Im­prov­ing qual­ity of life dur­ing can­cer treat­ment

Maryland Independent - - Community Forum -

Fight­ing can­cer is the big­gest pri­or­ity for peo­ple when they have been di­ag­nosed with the dis­ease. Af­ter the ini­tial shock of di­ag­no­sis has worn off, pa­tients can then take their first steps to­wards re­cover y.

Ac­cord­ing to the Mayo Clinic, stress, pain and fa­tigue can se­verely

ter can­cer treat­ment. What’s more, family mem­bers car­ing for pa­tients also may ex­pe­ri­ence di­min­ished

strate­gies dur­ing and af­ter treat­ment can help both can­cer pa­tients and their care­givers. Can­cer So­ci­ety says phys­i­cal ac­tiv­ity has been linked to a 24 per­cent de­crease in breast can­cer com­ing back, and a 34 per­cent de­crease in breast can­cer deaths.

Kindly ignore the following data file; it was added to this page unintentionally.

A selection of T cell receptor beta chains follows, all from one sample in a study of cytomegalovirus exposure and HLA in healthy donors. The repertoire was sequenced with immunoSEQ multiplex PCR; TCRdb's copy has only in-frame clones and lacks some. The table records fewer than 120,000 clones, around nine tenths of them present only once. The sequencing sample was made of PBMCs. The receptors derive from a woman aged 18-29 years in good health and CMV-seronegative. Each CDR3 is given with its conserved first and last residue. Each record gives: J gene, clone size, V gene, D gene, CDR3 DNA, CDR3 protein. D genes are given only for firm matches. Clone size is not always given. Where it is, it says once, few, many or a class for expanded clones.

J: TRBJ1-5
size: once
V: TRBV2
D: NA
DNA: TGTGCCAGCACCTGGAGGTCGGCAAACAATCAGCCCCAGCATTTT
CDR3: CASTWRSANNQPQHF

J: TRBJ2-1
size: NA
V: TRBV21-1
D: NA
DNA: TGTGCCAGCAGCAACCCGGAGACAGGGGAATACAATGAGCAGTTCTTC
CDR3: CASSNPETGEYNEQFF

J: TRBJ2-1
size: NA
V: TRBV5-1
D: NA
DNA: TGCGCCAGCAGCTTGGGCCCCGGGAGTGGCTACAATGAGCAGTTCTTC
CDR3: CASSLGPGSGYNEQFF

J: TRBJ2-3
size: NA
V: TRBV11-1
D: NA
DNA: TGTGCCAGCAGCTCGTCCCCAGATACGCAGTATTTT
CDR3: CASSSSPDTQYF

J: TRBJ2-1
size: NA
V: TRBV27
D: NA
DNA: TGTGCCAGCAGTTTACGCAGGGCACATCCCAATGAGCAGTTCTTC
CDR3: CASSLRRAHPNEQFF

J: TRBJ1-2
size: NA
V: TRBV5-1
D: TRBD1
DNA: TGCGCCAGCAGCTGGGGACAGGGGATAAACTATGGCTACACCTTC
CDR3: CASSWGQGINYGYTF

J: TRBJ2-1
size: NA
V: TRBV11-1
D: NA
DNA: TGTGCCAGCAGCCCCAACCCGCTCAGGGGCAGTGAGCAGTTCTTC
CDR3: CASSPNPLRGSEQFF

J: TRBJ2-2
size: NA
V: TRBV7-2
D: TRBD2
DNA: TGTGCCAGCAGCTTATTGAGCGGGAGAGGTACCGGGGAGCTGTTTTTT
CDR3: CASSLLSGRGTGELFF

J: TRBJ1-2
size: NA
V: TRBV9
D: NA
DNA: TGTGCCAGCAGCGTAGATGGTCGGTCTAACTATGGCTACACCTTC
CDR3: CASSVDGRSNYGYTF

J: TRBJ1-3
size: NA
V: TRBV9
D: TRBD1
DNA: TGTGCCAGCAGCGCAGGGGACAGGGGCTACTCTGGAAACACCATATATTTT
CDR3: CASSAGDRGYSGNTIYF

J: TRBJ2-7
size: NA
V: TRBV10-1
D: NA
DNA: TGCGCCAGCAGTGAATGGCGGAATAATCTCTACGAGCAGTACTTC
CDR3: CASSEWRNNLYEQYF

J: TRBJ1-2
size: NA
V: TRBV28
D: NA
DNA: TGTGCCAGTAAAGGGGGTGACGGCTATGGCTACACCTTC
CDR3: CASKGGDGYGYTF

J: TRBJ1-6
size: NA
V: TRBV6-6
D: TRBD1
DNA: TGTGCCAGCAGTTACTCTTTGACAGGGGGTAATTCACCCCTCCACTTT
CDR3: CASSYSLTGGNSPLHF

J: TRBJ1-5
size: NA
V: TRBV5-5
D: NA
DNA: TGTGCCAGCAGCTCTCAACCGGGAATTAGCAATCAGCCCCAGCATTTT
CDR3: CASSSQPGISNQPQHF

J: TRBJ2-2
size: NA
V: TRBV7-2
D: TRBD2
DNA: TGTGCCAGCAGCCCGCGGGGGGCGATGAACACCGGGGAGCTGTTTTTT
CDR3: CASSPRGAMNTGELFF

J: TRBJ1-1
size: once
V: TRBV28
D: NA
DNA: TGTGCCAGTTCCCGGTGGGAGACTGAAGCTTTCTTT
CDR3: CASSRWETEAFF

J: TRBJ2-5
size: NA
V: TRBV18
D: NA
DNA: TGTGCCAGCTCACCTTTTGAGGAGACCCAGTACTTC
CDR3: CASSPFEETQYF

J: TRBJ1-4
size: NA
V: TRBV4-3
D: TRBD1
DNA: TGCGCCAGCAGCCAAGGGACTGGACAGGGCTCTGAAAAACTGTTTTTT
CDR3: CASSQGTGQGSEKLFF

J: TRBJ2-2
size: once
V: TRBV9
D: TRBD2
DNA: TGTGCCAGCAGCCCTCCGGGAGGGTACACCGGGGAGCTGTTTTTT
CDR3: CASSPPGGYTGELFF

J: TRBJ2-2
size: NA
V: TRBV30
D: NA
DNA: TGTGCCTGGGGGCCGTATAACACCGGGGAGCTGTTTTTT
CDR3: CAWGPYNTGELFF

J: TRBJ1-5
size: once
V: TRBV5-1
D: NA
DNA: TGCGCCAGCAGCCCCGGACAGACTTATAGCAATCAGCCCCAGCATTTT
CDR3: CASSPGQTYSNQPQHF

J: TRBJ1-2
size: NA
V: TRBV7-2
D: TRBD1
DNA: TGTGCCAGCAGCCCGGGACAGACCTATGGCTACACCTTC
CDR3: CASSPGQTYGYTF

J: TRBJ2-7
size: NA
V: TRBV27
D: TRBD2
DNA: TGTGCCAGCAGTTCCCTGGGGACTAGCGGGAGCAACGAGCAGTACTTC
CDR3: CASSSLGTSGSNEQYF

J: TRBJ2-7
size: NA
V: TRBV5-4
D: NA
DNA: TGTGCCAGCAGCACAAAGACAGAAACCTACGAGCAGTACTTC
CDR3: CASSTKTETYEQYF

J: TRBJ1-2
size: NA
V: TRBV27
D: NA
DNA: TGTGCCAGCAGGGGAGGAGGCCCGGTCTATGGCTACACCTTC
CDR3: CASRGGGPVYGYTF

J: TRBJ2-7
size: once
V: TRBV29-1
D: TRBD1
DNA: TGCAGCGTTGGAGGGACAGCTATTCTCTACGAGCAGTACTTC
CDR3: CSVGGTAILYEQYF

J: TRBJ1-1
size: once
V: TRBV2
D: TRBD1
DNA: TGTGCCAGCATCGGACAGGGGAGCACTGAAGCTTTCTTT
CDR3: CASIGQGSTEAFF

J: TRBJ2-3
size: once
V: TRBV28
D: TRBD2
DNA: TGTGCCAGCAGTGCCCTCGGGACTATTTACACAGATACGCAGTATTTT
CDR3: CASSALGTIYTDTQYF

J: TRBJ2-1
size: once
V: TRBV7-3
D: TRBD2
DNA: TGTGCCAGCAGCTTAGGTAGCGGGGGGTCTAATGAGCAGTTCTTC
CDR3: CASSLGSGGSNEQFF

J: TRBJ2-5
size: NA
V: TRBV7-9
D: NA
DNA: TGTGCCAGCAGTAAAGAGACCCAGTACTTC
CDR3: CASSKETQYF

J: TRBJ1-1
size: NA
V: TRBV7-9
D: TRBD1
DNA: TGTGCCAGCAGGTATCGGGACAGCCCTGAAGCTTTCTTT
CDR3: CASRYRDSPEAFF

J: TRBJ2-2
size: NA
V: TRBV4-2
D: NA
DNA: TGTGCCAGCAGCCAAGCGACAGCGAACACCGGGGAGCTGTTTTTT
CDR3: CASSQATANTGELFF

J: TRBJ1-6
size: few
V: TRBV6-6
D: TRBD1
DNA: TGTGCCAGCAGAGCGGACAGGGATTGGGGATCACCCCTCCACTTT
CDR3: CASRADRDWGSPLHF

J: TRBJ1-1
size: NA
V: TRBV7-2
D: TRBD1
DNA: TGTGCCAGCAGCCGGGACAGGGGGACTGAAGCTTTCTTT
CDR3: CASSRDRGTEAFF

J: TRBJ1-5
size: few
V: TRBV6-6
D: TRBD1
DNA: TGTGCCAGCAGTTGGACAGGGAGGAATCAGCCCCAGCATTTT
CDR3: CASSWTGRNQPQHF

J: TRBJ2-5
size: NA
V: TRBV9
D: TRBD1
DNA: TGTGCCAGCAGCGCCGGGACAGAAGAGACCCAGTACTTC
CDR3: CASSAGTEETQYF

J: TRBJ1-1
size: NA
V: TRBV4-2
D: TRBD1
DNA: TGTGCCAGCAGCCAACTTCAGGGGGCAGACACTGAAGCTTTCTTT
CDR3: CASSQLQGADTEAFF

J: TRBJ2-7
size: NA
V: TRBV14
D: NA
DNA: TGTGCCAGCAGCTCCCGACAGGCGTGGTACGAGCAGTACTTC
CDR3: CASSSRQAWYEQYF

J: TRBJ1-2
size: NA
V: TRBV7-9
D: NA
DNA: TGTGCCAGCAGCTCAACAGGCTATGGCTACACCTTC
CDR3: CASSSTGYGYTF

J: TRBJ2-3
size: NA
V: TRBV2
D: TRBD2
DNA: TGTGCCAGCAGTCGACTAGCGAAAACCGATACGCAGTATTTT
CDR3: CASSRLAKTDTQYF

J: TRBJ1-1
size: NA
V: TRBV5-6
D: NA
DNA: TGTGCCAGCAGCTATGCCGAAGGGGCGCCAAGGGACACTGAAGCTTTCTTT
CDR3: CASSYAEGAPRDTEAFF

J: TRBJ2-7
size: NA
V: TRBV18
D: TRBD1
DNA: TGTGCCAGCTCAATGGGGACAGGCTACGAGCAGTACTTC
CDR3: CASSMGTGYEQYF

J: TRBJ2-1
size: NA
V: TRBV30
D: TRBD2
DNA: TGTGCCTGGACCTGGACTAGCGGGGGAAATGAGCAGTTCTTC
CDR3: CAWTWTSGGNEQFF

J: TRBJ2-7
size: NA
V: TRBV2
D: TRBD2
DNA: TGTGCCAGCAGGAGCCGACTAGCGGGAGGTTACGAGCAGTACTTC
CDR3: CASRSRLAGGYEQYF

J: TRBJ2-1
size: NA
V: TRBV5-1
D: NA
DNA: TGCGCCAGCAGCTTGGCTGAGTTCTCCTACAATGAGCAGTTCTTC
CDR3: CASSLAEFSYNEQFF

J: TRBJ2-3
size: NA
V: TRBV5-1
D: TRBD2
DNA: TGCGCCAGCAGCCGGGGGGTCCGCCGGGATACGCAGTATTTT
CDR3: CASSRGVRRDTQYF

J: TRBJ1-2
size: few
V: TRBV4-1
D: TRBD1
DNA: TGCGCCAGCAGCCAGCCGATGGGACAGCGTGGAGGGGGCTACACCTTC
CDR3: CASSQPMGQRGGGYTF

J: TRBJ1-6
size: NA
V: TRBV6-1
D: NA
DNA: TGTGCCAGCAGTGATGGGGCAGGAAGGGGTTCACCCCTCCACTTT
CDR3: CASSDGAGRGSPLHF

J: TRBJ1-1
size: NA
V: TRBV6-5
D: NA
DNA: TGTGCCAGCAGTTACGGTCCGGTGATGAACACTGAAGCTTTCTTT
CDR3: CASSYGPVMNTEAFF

Ex­er­cise also can af­fect bal­ance, con­trol weight, im­prove self-es­teem, strengthen bones, lessen the risk of blood clots and re­duce nau­sea and fa­tigue.

Can­cer pa­tients also can ben­e­fit from ther­a­pies that pro­mote the re­duc­tion of stress and anx­i­ety. The Mayo Clinic stud­ied for­mal ses­sions that pro­moted phys­i­cal ther­apy, cop­ing strate­gies or ad­dress­ing spir­i­tual con­cerns, and deep breath­ing or guided im­agery to re­duce stress. Those who en­gaged in th­ese ther­a­pies showed marked im­prove­ment at a crit­i­cal time in care.

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